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Publication numberUS7129084 B2
Publication typeGrant
Application numberUS 09/921,819
Publication dateOct 31, 2006
Filing dateAug 3, 2001
Priority dateAug 3, 2000
Fee statusPaid
Also published asCA2422155A1, CA2634294A1, CN1468250A, EP1311530A2, EP1311530A4, EP2044839A2, EP2044839A3, US20030017534, US20070092505, WO2002012437A2, WO2002012437A3
Publication number09921819, 921819, US 7129084 B2, US 7129084B2, US-B2-7129084, US7129084 B2, US7129084B2
InventorsRoland Buelow, Josef Platzer, Wim van Schooten, Jens-Ulrich Buelow
Original AssigneeTherapeutic Human Polyclonals, Inc.
Export CitationBiBTeX, EndNote, RefMan
External Links: USPTO, USPTO Assignment, Espacenet
Production of humanized antibodies in transgenic animals
US 7129084 B2
Abstract
This invention relates to humanized antibodies and antibody preparations produced from transgenic non-human animals. The non-human animals are genetically engineered to contain one or more humanized immunoglobulin loci which are capable of undergoing gene rearrangement and gene conversion in the transgenic non-human animals to produce diversified humanized immunoglobulins. The present invention further relates to novel sequences, recombination vectors and transgenic vectors useful for making these transgenic animals. The humanized antibodies of the present invention have minimal immunogenicity to humans and are appropriate for use in the therapeutic treatment of human subjects.
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Claims(18)
1. A transgenic vector comprising a humanized Immunoglobulin (Ig) locus, wherein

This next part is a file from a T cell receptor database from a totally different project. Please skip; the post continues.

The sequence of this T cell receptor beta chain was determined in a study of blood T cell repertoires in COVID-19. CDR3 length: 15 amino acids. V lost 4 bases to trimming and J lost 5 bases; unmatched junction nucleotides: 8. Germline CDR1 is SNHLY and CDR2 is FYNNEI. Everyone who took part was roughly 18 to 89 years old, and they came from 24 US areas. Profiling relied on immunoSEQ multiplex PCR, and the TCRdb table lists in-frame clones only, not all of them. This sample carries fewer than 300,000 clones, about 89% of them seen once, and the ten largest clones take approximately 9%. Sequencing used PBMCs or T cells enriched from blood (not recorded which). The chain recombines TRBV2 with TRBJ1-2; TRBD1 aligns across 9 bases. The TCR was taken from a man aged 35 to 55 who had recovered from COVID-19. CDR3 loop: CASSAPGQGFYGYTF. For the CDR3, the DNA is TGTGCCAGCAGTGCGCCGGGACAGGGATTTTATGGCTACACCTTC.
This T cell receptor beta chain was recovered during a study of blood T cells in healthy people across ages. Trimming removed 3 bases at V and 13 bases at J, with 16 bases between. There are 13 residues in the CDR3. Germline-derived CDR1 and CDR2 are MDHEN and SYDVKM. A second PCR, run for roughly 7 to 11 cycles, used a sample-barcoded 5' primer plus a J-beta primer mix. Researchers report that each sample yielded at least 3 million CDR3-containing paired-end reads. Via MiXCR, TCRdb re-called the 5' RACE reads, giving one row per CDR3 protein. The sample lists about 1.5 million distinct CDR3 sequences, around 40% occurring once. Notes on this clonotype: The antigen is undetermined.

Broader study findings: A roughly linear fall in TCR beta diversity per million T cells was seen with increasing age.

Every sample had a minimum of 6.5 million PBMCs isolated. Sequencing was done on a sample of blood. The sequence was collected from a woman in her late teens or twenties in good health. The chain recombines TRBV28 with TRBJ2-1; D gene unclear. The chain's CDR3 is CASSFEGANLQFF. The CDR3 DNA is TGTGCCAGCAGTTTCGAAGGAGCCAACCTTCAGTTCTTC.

(a) said humanized Ig locus comprises multiple Ig gene segments, including multiple variable (V) gene segments, multiple J gene segments, and one or more constant region gene segments,
(b) at least one of said gene segments is a functional V gene segment encoding a human V region amino acid sequence,
(c) said V gene segments are separated only by non-coding, non-human sequences derived from a non-human animal that generates antibody diversity primarily through gene conversion and/or hypermutation,
(d) at least one of said functional V gene segments encoding a human V region amino acid sequence is placed downstream of the other V gene segments, and
(e) said Ig gene segments are juxtaposed in an unrearranged, partially rearranged or fully rearranged configuration, and
wherein, as a result of structural features (a)–(e), said humanized Ig locus is capable of undergoing gene conversion and producing a repertoire of humanized immunoglobulins with V region amino acid sequences encoded by segments of more than one V region gene, in said non-human animal.
2. The transgenic vector of claim 1, wherein said non-human animal is rabbit, pig, chicken, sheep or cow.
3. The transgenic vector of claim 1, wherein said humanized Ig locus is a heavy chain locus and comprises at least two human V gene segments, at least one D gene segment, at least two J gene segments and one or more constant region segments.
4. The transgenic vector of claim 1, wherein said humanized Ig locus is a light chain locus and comprises at least two V gene segments, at least two J gene segments, and one or more constant region gene segments.
5. The transgenic vector of claim 3, wherein the non-human animal is a rabbit, and at least one of said non-coding sequences comprises the sequence of SEQ ID NO: 10.
6. The transgenic vector of claim 3, wherein said constant region gene segment is a human heavy chain constant region gene segment.
7. The transgenic vector of claim 6, wherein said human heavy chain constant region gene segment is a Cγ.
8. The transgenic vector of claim 6, comprising about 10–100 V gene segments and at least two human V gene segment, wherein said human V gene segment is placed downstream to said 10–100 V gene segments.
9. The transgenic vector of claim 8, wherein said V gene segments are selected from V gene segments at the 3′ V-region of said non-human animal and human V gene segments.
10. The transgenic vector of claim 4, wherein said constant region gene segment is a human light chain constant region gene segment.